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baconize object initialization

RESOLVED WONTFIX

Status

()

Core
JavaScript Engine
RESOLVED WONTFIX
10 years ago
10 years ago

People

(Reporter: shaver, Unassigned)

Tracking

({perf})

Trunk
Points:
---

Firefox Tracking Flags

(Not tracked)

Details

Current codegen for object initialization:

js> function g() { return {a:5, b:1, c:"cookie"}; }
js> dis(g)
main:
00000:  newinit 1
00002:  int8 5
00004:  initprop "a"
00007:  one
00008:  initprop "b"
00011:  string "cookie"
00014:  initprop "c"
00017:  endinit

I propose that we:
(push the property values in inverse order)
  string "cookie"
  one
  int8 5
(newinit, adding the number of properties as an operand)
  newinit 1 3
(initprop in sequence)
  initprop "a"
  initprop "b"
  initprop "c"
(endinit, with the offset back to newinit as an operand)
  endinit 9

ENDINIT would fill the propcache entry for NEWINIT to hold the resulting shape of the object, via a pointer to the appropriate property in the tree.  Finding the cache entry during NEWINIT execution would create an object, grow the slots vector in one shot, set scope->lastProp and such, and then pop the stack into those slots.

Pruning of the property tree during GC would have to invalidate the cache appropriately.  We couldn't do this 100% compatibly if there are setters on Object.prototype; I propose a cheap test for that and Array.prototype on which to condition this and other fast paths.

Tell me how wrong this idea is!

Comment 1

10 years ago
(In reply to comment #0)
> Current codegen for object initialization:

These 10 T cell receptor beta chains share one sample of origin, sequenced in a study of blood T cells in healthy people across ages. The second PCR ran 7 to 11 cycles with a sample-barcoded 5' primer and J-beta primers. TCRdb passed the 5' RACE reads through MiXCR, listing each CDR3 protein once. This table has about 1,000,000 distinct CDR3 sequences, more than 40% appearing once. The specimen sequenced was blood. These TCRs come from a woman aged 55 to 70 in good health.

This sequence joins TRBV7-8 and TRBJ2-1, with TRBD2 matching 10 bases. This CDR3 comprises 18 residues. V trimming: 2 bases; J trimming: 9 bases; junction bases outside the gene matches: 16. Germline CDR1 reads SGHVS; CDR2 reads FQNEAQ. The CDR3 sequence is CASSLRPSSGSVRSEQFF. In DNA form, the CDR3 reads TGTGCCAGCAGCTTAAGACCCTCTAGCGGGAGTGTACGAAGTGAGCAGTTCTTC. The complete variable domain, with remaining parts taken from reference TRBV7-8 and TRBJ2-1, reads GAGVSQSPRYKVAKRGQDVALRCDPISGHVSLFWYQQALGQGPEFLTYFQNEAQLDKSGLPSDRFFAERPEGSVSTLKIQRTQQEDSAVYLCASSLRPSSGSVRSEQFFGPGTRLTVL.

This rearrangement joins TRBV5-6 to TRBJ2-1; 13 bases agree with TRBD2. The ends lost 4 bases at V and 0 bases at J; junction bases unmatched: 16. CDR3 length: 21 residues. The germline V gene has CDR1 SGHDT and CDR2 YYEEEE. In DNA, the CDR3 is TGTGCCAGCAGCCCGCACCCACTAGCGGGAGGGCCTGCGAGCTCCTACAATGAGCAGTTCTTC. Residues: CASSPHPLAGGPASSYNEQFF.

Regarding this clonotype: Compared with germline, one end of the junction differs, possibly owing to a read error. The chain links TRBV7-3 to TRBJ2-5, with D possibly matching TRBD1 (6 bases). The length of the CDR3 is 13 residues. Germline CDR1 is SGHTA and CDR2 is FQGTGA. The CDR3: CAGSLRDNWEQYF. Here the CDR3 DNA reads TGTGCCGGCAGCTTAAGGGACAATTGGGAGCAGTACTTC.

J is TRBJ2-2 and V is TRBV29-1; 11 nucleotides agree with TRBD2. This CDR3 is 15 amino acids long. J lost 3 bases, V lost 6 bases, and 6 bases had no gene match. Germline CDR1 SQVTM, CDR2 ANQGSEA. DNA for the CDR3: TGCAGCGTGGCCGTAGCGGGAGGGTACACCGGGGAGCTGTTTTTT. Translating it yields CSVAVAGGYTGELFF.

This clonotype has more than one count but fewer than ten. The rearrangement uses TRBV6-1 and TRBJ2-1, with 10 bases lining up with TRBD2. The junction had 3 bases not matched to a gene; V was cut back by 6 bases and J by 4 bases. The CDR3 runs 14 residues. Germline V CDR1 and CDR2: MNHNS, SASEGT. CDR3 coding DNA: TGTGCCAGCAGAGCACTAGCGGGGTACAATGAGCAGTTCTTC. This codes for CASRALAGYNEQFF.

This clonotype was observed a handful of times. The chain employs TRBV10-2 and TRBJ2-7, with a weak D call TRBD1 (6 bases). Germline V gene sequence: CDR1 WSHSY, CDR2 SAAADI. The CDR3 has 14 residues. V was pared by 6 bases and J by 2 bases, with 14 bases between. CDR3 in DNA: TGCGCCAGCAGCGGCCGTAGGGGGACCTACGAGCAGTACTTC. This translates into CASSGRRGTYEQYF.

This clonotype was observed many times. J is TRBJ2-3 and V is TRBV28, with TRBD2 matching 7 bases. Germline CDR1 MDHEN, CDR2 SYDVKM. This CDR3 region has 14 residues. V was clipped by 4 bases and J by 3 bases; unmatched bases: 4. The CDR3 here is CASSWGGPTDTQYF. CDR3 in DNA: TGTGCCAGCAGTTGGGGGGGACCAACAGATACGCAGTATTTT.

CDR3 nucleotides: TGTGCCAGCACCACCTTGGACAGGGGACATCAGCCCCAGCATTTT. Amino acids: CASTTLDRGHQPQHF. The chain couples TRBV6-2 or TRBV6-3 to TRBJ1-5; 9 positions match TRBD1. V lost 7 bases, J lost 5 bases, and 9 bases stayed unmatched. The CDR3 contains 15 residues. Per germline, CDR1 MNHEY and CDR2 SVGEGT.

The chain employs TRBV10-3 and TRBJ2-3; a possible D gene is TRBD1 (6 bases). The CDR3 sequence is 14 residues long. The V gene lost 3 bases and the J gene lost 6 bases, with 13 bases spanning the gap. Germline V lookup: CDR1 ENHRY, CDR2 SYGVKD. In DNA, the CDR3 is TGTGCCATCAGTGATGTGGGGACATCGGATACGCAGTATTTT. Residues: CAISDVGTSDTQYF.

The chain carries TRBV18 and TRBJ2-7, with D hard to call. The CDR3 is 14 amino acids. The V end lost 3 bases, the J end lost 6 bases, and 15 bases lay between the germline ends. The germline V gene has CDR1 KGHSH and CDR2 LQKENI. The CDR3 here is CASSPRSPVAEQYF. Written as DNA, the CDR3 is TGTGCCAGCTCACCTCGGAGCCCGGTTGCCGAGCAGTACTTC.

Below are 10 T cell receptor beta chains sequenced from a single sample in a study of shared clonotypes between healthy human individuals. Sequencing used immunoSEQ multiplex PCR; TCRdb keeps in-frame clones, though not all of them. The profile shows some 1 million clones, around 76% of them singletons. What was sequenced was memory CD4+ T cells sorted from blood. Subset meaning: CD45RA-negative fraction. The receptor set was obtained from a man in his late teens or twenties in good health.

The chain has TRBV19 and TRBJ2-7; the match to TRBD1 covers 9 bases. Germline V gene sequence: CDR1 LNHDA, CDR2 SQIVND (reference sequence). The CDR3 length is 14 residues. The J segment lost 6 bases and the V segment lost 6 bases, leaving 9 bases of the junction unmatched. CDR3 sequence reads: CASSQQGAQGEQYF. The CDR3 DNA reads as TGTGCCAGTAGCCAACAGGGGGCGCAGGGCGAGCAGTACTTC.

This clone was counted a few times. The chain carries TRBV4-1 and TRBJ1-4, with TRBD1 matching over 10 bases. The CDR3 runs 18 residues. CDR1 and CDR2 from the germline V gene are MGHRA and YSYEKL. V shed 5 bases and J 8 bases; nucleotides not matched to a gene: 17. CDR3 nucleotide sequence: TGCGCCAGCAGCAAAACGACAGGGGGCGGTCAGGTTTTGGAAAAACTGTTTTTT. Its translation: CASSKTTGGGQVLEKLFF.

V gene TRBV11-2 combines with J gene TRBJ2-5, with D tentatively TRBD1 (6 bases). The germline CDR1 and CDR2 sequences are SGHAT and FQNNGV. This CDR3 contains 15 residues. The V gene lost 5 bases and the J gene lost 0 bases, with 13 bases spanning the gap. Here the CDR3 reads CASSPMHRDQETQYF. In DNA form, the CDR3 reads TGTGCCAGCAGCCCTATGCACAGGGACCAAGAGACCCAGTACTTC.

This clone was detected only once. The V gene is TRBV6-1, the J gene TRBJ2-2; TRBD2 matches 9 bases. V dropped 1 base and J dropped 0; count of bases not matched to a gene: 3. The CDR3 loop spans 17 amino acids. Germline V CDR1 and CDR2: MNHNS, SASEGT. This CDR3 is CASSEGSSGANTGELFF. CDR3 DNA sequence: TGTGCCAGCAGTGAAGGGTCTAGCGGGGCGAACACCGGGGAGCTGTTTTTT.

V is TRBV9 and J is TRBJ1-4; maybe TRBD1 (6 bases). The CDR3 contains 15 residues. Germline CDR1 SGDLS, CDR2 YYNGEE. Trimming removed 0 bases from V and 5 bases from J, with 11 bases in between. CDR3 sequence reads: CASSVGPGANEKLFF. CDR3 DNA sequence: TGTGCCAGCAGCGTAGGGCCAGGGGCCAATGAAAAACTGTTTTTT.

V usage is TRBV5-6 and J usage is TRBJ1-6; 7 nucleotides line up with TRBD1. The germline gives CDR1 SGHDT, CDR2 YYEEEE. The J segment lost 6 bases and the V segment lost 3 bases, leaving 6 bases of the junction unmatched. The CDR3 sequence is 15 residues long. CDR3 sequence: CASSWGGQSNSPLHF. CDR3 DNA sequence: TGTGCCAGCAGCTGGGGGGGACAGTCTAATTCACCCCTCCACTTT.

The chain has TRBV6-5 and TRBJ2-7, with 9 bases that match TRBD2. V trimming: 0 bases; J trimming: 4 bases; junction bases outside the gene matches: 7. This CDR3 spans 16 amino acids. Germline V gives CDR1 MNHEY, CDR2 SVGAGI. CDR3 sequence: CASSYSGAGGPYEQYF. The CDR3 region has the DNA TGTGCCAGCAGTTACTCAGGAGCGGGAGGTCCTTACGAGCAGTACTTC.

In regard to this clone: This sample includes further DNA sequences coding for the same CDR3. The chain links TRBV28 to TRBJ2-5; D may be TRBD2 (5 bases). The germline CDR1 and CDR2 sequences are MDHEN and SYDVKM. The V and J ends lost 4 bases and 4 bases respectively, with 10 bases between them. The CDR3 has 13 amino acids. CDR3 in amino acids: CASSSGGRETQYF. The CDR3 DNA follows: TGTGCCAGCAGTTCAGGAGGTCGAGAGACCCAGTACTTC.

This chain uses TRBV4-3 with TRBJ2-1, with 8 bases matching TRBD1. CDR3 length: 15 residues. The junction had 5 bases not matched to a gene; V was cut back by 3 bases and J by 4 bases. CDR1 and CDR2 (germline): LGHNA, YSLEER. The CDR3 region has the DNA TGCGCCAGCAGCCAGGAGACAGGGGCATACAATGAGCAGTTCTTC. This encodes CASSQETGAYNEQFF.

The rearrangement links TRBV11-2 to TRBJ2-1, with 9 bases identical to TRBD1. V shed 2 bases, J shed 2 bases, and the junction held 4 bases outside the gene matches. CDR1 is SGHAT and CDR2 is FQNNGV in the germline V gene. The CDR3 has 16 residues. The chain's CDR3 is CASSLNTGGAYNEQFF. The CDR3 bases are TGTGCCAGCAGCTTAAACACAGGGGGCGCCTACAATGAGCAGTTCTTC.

> 
> js> function g() { return {a:5, b:1, c:"cookie"}; }

> I propose that we:
> (push the property values in inverse order)
>   string "cookie"
>   one
>   int8 5

This would not work due to possible side effects in values like in:

var x = 0;
var obj = { a: (++x, 0), b: x};

It should be  straightforward to fix this since initprop can access the pushed values in the reverse order. 
But it also suggests instead of having initptop/endinit to have single variable-length bytecode like initobj that takes the list of indexes of property names together with flags describing getters/setters. Then the implementation of this bytecode can define the properties in any order as it wishes.
ECMA does specify order of evaluation, so care is needed.

But what problem is this bug solving? If there's a perf prob it has to be due to a loop creating the same initialiser over and over, but I did "baconize" JSOP_INITPROP already. Benchmark and profile first, then file. As stated, this bug is probably invalid.

/be
OK, nm.
Status: NEW → RESOLVED
Last Resolved: 10 years ago
Resolution: --- → WONTFIX
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